Upholding draconian restrictions, the Massachusetts Supreme Court took away its citizens’ essential private property rights and gave them to the governor.
Law professors Michael Heller and James Salzman’s book ‘Mine!’ argues we need to rethink the concept of ownership. Their ideas are engaging, if not always convincing.
From ending subsidies, to tort law reform, to rights to purchase land for preservation, a free market is at the heart of any environmental solutions.
While a decision in Google v. Oracle isn’t expected for a few months, the justices’ pointed questioning at the Big Tech giant indicates Google broke the law to get ahead.
While silence may be violence to the moderate think tank leader, apparently arson, looting, and the desecration of statues are not.
Just as the ‘rooftop Koreans’ protected their own property during the ’92 race riots, Americans must now defend themselves from the anarchy.
The government does a lot that is absurd, foolish, and wrong, but the last thing we should cut is the state’s role in protecting our lives and property.
With privilege theory quickly taking over the American discourse on race, sympathy for looters and vandals is on the rise and not slowing down.
Law school students at the University of Michigan launched a lawsuit against Democratic Gov. Gretchen Whitmer over her order barring Michiganders from traveling to other residences.
Edward Erler’s book, ‘Property and the Pursuit of Happiness,’ shows how Progressive-era courts redefined property rights and points to a future where we can make them meaningful again.
Conservatives should join Hawley in his campaign against St. Louis slumlords. The self-appointed defenders of the free market only discredit themselves and their system by appearing indifferent to bad actors within it.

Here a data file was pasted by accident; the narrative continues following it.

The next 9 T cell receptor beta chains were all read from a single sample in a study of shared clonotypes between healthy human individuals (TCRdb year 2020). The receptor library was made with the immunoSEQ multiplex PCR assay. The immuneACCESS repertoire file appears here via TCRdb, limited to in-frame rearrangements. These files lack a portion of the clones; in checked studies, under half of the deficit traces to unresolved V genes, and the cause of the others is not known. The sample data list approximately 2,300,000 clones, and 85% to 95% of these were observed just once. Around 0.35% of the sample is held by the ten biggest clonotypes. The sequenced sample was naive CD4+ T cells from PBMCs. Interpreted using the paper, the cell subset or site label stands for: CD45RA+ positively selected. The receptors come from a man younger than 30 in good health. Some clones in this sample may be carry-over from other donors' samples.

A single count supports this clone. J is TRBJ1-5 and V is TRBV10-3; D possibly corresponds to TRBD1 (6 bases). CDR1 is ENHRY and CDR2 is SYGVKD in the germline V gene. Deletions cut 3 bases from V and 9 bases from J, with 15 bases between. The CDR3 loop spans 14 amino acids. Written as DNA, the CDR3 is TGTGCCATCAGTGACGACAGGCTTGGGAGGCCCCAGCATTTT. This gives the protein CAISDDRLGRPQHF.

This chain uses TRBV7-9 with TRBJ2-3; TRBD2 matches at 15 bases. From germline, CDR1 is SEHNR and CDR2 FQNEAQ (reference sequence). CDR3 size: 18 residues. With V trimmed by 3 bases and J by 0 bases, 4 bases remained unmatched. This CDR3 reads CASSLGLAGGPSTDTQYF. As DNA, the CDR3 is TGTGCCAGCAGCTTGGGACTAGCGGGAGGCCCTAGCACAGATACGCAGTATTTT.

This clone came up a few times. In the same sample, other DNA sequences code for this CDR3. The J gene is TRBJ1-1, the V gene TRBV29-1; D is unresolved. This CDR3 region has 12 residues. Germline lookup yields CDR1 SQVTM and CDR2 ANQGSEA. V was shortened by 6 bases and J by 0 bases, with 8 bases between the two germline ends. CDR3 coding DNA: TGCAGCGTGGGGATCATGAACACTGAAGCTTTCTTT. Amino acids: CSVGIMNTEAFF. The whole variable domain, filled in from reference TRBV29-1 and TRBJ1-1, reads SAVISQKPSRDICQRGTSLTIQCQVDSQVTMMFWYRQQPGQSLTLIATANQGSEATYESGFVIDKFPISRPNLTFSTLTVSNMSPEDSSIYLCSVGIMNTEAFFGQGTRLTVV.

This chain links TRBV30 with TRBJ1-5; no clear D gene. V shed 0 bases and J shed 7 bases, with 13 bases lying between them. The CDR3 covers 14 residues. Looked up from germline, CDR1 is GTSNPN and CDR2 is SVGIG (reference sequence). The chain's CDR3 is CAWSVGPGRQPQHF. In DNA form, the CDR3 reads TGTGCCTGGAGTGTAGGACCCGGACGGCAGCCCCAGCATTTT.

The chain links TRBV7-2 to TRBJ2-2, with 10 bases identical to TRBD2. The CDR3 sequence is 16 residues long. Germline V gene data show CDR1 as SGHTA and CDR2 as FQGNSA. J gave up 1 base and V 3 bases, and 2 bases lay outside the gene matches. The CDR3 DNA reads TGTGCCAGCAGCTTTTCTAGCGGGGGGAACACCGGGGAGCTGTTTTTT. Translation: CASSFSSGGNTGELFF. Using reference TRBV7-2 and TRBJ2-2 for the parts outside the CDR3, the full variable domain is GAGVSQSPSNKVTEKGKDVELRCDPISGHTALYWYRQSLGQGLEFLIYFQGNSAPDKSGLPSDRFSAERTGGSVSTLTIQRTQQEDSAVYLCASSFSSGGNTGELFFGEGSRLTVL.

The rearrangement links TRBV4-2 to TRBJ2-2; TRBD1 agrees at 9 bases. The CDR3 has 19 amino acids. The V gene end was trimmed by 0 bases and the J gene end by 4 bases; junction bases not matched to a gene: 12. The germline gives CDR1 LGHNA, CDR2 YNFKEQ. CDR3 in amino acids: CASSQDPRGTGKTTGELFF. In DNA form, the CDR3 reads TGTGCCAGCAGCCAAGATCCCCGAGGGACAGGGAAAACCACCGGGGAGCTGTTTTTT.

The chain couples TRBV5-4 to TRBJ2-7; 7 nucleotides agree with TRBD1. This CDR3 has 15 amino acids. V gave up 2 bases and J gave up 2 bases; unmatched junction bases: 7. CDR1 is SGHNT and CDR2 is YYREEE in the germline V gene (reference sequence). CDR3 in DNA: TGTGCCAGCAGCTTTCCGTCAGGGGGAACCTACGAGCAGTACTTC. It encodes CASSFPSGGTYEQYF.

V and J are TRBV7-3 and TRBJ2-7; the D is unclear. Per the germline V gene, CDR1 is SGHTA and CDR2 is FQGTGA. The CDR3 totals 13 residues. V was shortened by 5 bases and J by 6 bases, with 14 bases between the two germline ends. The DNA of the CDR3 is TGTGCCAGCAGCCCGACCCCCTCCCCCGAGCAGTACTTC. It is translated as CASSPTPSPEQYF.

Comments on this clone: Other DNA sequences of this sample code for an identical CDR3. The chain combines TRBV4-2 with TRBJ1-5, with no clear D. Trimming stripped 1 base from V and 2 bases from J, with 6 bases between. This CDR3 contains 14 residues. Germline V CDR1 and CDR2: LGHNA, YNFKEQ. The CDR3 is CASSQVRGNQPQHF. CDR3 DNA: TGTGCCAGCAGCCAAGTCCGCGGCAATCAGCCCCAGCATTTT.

If America was created for capitalism and liberty, the USSR’s founding idea was state control, of which slavery—or serfdom, as it is known in Russian context—was the inevitable result.
Warren’s wealth tax includes the flaw of many of the left’s grand plans in that it presumes no negative consequences will follow — but of course they will.
Warren, a Harvard law professor, understands the difference between direct taxes and indirect taxes, but she’s counting on the people not to pay attention.
In cities like Denver, the regulatory overlords have become needlessly tough on homeowners who rent out second properties as Airbnbs.
The French Revolution began with optimistic Age of Enlightenment slogans about ‘Liberté, Égalité, Fraternité,’ before quickly degenerating into the darkened recesses of human nature.
The question remains: Can cops still take your stuff even if you haven’t been convicted of a crime? What if it doesn’t constitute an excessive fine?
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